Most cellular functions are mediated by multiprotein complexes. In neurons, these complexes are directly involved in the proper neuronal transmission, which is responsible for phenomena like learning, memory, and development. In recent years studies based on two-hybrid screens and proteomic, biochemical, and cell biology approaches have shown that intracellular domains of G protein-coupled receptors (GPCRs) or heptaspanning membrane receptors (HSMRs) interact with intracellular proteins. These interactions are the basis of a protein network associated with these receptors, which includes scaffolding proteins containing one or several PDZ (post-synaptic-density-95/discs-large/ zona occludens-1) domains, signaling proteins, and proteins of the cytoskeleton. The present article is focused on the emerging evidence for interactions of adenosine, dopamine, and metabotropic glutamate receptors, with scaffolding and cytoskeletal proteins that play a role in the targeting and anchoring of these receptors to the plasma membrane, thus contributing to neuronal development and plasticity. Finally, given the complexity of neurological disorders such as ischemic stroke, Alzheimer's disease, and epilepsy, exploitation of these HSMR-associated interactions might prove to be efficient in the treatment of such disorders.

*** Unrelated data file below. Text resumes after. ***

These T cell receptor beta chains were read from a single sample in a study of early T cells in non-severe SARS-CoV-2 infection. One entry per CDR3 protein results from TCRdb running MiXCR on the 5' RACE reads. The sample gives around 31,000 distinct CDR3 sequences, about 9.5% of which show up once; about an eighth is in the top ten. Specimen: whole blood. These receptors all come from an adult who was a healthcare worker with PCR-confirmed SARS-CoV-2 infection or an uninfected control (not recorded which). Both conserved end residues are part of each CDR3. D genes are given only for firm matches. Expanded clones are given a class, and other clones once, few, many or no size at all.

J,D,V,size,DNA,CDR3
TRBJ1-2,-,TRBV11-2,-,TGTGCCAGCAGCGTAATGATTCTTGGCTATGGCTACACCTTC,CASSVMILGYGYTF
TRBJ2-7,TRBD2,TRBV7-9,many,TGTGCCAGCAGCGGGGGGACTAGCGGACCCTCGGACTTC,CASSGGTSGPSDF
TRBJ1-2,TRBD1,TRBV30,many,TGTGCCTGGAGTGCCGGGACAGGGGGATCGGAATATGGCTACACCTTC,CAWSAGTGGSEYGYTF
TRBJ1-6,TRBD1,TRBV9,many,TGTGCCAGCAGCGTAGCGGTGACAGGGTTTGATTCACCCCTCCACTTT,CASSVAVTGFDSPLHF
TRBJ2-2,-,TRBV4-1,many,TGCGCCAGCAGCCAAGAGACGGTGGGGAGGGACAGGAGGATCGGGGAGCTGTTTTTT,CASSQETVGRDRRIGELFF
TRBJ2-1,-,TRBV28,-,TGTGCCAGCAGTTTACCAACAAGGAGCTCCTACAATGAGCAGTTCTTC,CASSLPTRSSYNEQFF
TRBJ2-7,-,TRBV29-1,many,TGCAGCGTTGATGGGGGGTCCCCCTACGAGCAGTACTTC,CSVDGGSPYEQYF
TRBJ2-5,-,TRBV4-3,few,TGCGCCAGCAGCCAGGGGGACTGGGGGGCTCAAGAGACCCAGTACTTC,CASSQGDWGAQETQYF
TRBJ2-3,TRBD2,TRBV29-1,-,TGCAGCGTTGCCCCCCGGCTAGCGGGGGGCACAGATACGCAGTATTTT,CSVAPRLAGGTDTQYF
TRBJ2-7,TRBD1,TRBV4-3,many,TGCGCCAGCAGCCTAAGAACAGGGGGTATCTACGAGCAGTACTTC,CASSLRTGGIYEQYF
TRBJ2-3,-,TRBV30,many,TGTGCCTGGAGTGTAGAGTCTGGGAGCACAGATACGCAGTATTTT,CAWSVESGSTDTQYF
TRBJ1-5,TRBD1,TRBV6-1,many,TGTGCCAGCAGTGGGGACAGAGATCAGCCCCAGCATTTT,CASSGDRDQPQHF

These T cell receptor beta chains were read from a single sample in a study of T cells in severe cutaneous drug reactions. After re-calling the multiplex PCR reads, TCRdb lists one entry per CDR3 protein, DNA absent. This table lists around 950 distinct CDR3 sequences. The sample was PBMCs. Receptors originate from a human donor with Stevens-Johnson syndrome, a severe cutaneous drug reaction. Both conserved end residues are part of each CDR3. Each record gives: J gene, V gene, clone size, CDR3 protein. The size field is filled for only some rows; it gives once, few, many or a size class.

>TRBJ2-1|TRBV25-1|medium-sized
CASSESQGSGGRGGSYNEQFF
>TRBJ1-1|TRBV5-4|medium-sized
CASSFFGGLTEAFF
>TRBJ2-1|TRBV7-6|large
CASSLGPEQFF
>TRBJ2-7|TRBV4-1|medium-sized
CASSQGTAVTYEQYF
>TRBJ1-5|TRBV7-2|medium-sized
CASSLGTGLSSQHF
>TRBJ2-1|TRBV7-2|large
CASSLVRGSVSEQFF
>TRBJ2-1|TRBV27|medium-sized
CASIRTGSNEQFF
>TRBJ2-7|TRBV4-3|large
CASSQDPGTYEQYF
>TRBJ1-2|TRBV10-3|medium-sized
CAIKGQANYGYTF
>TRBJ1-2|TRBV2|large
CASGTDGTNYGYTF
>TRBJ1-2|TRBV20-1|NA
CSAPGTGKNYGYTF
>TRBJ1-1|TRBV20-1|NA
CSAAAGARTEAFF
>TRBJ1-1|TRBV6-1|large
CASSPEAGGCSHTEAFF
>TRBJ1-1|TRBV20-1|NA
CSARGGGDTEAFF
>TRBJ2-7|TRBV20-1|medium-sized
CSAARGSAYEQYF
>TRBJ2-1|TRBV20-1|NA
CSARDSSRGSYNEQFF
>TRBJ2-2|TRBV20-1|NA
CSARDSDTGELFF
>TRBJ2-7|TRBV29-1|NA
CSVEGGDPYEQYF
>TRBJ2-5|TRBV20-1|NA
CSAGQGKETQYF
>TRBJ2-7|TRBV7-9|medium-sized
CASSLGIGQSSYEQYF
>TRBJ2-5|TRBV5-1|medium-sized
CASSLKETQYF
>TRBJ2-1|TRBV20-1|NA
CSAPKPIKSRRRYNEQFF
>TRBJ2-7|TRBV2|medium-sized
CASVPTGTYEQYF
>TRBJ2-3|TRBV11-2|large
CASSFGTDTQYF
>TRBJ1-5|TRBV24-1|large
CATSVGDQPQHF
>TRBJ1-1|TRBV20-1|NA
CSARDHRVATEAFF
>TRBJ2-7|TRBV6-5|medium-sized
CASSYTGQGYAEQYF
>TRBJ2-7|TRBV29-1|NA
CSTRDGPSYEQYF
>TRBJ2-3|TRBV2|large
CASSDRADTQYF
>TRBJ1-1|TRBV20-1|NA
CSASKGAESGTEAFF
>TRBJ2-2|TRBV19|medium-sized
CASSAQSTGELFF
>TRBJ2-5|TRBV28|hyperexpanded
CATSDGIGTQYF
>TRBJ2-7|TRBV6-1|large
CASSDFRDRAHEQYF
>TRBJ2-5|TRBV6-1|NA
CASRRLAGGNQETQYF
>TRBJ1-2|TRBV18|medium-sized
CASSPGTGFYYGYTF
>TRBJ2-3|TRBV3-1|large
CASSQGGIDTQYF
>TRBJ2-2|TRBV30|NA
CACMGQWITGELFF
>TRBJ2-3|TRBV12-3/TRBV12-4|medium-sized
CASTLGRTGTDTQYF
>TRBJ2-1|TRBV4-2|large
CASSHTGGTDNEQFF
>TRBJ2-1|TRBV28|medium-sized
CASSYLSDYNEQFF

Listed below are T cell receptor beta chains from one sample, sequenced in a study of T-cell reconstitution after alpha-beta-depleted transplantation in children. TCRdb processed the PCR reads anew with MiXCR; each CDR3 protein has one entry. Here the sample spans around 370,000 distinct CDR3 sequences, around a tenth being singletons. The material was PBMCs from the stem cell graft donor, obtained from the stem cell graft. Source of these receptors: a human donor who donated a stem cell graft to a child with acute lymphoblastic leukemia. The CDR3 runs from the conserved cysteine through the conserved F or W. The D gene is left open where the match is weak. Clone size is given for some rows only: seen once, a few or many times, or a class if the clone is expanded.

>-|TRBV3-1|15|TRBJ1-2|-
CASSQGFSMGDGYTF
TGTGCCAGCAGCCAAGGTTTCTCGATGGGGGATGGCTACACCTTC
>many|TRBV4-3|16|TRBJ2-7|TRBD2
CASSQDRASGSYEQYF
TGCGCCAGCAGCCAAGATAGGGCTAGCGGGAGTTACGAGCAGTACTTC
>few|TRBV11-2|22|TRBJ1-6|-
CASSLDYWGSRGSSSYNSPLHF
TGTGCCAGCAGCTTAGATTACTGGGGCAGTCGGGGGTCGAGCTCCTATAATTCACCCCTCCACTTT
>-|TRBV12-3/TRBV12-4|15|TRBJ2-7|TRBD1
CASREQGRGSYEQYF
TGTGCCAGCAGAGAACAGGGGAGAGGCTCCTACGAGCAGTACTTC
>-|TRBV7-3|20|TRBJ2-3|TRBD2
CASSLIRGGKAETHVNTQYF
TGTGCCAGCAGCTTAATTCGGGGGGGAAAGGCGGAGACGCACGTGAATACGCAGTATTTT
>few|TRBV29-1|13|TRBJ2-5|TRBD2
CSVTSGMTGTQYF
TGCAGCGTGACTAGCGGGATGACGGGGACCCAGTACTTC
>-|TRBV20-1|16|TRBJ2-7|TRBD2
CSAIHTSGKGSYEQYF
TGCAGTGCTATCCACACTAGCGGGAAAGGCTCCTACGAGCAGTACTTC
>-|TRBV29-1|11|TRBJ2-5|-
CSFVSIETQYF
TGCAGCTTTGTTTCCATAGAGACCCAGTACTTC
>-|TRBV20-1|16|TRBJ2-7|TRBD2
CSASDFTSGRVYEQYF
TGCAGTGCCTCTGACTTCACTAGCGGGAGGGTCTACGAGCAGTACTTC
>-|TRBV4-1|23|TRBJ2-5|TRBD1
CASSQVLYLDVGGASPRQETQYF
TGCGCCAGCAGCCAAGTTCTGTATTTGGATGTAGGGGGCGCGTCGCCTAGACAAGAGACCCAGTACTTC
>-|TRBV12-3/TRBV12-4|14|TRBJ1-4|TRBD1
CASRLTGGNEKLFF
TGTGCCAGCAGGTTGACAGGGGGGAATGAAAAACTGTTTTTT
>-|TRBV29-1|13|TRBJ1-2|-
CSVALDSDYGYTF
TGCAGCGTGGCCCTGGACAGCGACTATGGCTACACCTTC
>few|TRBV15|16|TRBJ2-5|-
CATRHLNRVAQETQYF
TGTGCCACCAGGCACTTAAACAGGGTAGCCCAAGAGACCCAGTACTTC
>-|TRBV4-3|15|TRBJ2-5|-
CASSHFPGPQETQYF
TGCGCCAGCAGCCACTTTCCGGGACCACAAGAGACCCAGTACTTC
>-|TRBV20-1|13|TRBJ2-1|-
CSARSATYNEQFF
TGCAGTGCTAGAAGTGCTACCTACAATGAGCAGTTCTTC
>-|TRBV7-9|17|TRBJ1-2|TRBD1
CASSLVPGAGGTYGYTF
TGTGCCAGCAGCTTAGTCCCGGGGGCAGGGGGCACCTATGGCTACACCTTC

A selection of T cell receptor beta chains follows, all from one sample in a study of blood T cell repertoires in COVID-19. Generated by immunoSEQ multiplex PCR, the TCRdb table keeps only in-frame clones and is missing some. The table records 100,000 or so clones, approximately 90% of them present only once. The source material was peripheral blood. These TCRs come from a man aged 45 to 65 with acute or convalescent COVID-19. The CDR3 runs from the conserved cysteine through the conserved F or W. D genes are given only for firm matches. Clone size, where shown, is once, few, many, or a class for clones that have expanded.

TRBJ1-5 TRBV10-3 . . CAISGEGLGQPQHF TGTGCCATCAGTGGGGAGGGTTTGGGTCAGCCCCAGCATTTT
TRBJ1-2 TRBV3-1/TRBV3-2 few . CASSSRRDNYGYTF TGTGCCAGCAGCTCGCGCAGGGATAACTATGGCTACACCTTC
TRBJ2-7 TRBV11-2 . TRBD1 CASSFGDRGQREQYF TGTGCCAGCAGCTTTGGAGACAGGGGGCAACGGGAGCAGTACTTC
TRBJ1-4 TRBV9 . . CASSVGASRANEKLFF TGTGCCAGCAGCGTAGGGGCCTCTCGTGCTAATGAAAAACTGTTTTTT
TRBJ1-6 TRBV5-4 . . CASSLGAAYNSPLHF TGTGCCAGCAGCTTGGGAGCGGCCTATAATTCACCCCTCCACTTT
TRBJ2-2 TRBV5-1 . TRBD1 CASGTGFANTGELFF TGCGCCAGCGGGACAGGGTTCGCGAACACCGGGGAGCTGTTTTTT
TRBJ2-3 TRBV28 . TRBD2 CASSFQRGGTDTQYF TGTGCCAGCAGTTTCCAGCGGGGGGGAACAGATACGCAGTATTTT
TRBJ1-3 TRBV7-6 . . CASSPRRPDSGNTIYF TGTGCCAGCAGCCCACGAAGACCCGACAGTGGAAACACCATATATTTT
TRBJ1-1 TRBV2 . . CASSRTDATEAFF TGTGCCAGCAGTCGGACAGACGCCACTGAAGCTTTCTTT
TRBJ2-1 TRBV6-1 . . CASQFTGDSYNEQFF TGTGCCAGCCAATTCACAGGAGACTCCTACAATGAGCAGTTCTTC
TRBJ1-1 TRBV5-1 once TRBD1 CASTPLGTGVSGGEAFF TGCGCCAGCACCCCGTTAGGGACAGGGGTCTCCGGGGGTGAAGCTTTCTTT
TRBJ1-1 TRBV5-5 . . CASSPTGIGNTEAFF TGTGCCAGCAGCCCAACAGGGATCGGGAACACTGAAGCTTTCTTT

- Protein-protein interaction
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